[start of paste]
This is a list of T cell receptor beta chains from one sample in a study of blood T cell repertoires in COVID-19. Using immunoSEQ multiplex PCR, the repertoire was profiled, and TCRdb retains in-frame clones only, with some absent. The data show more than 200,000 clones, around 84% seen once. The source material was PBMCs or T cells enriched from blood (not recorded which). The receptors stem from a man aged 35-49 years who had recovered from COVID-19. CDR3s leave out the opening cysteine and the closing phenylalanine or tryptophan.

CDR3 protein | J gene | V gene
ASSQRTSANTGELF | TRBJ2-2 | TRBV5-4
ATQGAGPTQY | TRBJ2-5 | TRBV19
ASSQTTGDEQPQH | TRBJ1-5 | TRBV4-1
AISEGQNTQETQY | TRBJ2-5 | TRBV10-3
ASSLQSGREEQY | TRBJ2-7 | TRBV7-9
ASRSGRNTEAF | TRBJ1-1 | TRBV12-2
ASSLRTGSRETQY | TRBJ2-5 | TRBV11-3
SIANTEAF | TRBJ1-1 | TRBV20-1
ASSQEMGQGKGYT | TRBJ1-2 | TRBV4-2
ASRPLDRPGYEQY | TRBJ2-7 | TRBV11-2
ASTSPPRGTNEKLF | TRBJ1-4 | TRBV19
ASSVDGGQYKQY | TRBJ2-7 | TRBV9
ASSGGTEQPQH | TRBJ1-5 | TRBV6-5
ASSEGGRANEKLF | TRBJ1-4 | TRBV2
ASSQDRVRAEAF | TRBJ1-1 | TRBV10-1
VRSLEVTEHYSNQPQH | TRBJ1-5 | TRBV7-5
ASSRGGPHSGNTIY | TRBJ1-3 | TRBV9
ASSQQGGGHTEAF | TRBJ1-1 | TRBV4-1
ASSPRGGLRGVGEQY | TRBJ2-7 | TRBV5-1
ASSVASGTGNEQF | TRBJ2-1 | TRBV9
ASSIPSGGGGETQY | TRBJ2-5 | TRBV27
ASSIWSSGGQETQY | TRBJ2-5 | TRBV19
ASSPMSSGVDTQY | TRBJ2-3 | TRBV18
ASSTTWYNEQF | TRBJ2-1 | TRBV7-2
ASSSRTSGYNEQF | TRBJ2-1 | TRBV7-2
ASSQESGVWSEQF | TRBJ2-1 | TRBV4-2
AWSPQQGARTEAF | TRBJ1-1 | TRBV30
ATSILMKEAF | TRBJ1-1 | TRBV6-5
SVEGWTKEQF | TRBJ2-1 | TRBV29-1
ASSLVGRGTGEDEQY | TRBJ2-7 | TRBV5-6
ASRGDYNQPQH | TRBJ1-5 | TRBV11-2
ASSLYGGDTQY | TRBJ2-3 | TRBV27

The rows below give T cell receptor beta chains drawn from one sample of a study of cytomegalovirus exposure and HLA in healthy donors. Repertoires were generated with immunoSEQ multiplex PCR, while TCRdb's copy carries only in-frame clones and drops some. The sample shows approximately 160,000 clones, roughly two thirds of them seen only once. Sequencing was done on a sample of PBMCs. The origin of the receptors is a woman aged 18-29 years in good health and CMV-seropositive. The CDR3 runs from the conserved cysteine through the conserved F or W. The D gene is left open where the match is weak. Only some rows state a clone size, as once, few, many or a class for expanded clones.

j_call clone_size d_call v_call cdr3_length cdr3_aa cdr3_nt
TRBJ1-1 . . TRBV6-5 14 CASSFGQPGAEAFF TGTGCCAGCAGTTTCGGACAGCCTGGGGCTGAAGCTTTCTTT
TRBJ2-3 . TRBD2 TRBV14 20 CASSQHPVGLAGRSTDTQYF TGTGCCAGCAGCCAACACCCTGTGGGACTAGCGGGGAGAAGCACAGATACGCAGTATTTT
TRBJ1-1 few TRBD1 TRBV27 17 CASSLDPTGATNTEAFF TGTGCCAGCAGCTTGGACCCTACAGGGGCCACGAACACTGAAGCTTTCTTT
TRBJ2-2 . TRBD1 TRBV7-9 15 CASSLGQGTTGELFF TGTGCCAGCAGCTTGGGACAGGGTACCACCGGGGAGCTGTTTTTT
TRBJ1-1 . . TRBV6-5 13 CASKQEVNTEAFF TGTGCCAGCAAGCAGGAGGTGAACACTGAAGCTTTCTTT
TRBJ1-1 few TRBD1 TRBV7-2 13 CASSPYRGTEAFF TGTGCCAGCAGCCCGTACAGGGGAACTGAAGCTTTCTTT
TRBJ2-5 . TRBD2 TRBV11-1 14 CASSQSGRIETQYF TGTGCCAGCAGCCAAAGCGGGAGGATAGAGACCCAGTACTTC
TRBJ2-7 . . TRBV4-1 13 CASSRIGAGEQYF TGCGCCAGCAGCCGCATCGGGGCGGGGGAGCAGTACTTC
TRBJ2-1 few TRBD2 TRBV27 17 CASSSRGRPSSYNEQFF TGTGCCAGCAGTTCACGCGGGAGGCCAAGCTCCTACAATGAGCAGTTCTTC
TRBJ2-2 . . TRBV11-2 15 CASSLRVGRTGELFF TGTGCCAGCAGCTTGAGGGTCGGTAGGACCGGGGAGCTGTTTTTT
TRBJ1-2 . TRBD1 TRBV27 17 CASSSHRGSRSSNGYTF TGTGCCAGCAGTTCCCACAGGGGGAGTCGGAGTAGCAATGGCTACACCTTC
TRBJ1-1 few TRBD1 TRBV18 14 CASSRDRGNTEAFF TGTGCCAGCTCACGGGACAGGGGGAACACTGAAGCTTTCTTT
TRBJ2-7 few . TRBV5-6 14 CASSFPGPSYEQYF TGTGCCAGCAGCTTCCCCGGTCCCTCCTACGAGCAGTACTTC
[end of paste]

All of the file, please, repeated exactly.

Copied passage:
This is a list of T cell receptor beta chains from one sample in a study of blood T cell repertoires in COVID-19. Using immunoSEQ multiplex PCR, the repertoire was profiled, and TCRdb retains in-frame clones only, with some absent. The data show more than 200,000 clones, around 84% seen once. The source material was PBMCs or T cells enriched from blood (not recorded which). The receptors stem from a man aged 35-49 years who had recovered from COVID-19. CDR3s leave out the opening cysteine and the closing phenylalanine or tryptophan.

CDR3 protein | J gene | V gene
ASSQRTSANTGELF | TRBJ2-2 | TRBV5-4
ATQGAGPTQY | TRBJ2-5 | TRBV19
ASSQTTGDEQPQH | TRBJ1-5 | TRBV4-1
AISEGQNTQETQY | TRBJ2-5 | TRBV10-3
ASSLQSGREEQY | TRBJ2-7 | TRBV7-9
ASRSGRNTEAF | TRBJ1-1 | TRBV12-2
ASSLRTGSRETQY | TRBJ2-5 | TRBV11-3
SIANTEAF | TRBJ1-1 | TRBV20-1
ASSQEMGQGKGYT | TRBJ1-2 | TRBV4-2
ASRPLDRPGYEQY | TRBJ2-7 | TRBV11-2
ASTSPPRGTNEKLF | TRBJ1-4 | TRBV19
ASSVDGGQYKQY | TRBJ2-7 | TRBV9
ASSGGTEQPQH | TRBJ1-5 | TRBV6-5
ASSEGGRANEKLF | TRBJ1-4 | TRBV2
ASSQDRVRAEAF | TRBJ1-1 | TRBV10-1
VRSLEVTEHYSNQPQH | TRBJ1-5 | TRBV7-5
ASSRGGPHSGNTIY | TRBJ1-3 | TRBV9
ASSQQGGGHTEAF | TRBJ1-1 | TRBV4-1
ASSPRGGLRGVGEQY | TRBJ2-7 | TRBV5-1
ASSVASGTGNEQF | TRBJ2-1 | TRBV9
ASSIPSGGGGETQY | TRBJ2-5 | TRBV27
ASSIWSSGGQETQY | TRBJ2-5 | TRBV19
ASSPMSSGVDTQY | TRBJ2-3 | TRBV18
ASSTTWYNEQF | TRBJ2-1 | TRBV7-2
ASSSRTSGYNEQF | TRBJ2-1 | TRBV7-2
ASSQESGVWSEQF | TRBJ2-1 | TRBV4-2
AWSPQQGARTEAF | TRBJ1-1 | TRBV30
ATSILMKEAF | TRBJ1-1 | TRBV6-5
SVEGWTKEQF | TRBJ2-1 | TRBV29-1
ASSLVGRGTGEDEQY | TRBJ2-7 | TRBV5-6
ASRGDYNQPQH | TRBJ1-5 | TRBV11-2
ASSLYGGDTQY | TRBJ2-3 | TRBV27

The rows below give T cell receptor beta chains drawn from one sample of a study of cytomegalovirus exposure and HLA in healthy donors. Repertoires were generated with immunoSEQ multiplex PCR, while TCRdb's copy carries only in-frame clones and drops some. The sample shows approximately 160,000 clones, roughly two thirds of them seen only once. Sequencing was done on a sample of PBMCs. The origin of the receptors is a woman aged 18-29 years in good health and CMV-seropositive. The CDR3 runs from the conserved cysteine through the conserved F or W. The D gene is left open where the match is weak. Only some rows state a clone size, as once, few, many or a class for expanded clones.

j_call clone_size d_call v_call cdr3_length cdr3_aa cdr3_nt
TRBJ1-1 . . TRBV6-5 14 CASSFGQPGAEAFF TGTGCCAGCAGTTTCGGACAGCCTGGGGCTGAAGCTTTCTTT
TRBJ2-3 . TRBD2 TRBV14 20 CASSQHPVGLAGRSTDTQYF TGTGCCAGCAGCCAACACCCTGTGGGACTAGCGGGGAGAAGCACAGATACGCAGTATTTT
TRBJ1-1 few TRBD1 TRBV27 17 CASSLDPTGATNTEAFF TGTGCCAGCAGCTTGGACCCTACAGGGGCCACGAACACTGAAGCTTTCTTT
TRBJ2-2 . TRBD1 TRBV7-9 15 CASSLGQGTTGELFF TGTGCCAGCAGCTTGGGACAGGGTACCACCGGGGAGCTGTTTTTT
TRBJ1-1 . . TRBV6-5 13 CASKQEVNTEAFF TGTGCCAGCAAGCAGGAGGTGAACACTGAAGCTTTCTTT
TRBJ1-1 few TRBD1 TRBV7-2 13 CASSPYRGTEAFF TGTGCCAGCAGCCCGTACAGGGGAACTGAAGCTTTCTTT
TRBJ2-5 . TRBD2 TRBV11-1 14 CASSQSGRIETQYF TGTGCCAGCAGCCAAAGCGGGAGGATAGAGACCCAGTACTTC
TRBJ2-7 . . TRBV4-1 13 CASSRIGAGEQYF TGCGCCAGCAGCCGCATCGGGGCGGGGGAGCAGTACTTC
TRBJ2-1 few TRBD2 TRBV27 17 CASSSRGRPSSYNEQFF TGTGCCAGCAGTTCACGCGGGAGGCCAAGCTCCTACAATGAGCAGTTCTTC
TRBJ2-2 . . TRBV11-2 15 CASSLRVGRTGELFF TGTGCCAGCAGCTTGAGGGTCGGTAGGACCGGGGAGCTGTTTTTT
TRBJ1-2 . TRBD1 TRBV27 17 CASSSHRGSRSSNGYTF TGTGCCAGCAGTTCCCACAGGGGGAGTCGGAGTAGCAATGGCTACACCTTC
TRBJ1-1 few TRBD1 TRBV18 14 CASSRDRGNTEAFF TGTGCCAGCTCACGGGACAGGGGGAACACTGAAGCTTTCTTT
TRBJ2-7 few . TRBV5-6 14 CASSFPGPSYEQYF TGTGCCAGCAGCTTCCCCGGTCCCTCCTACGAGCAGTACTTC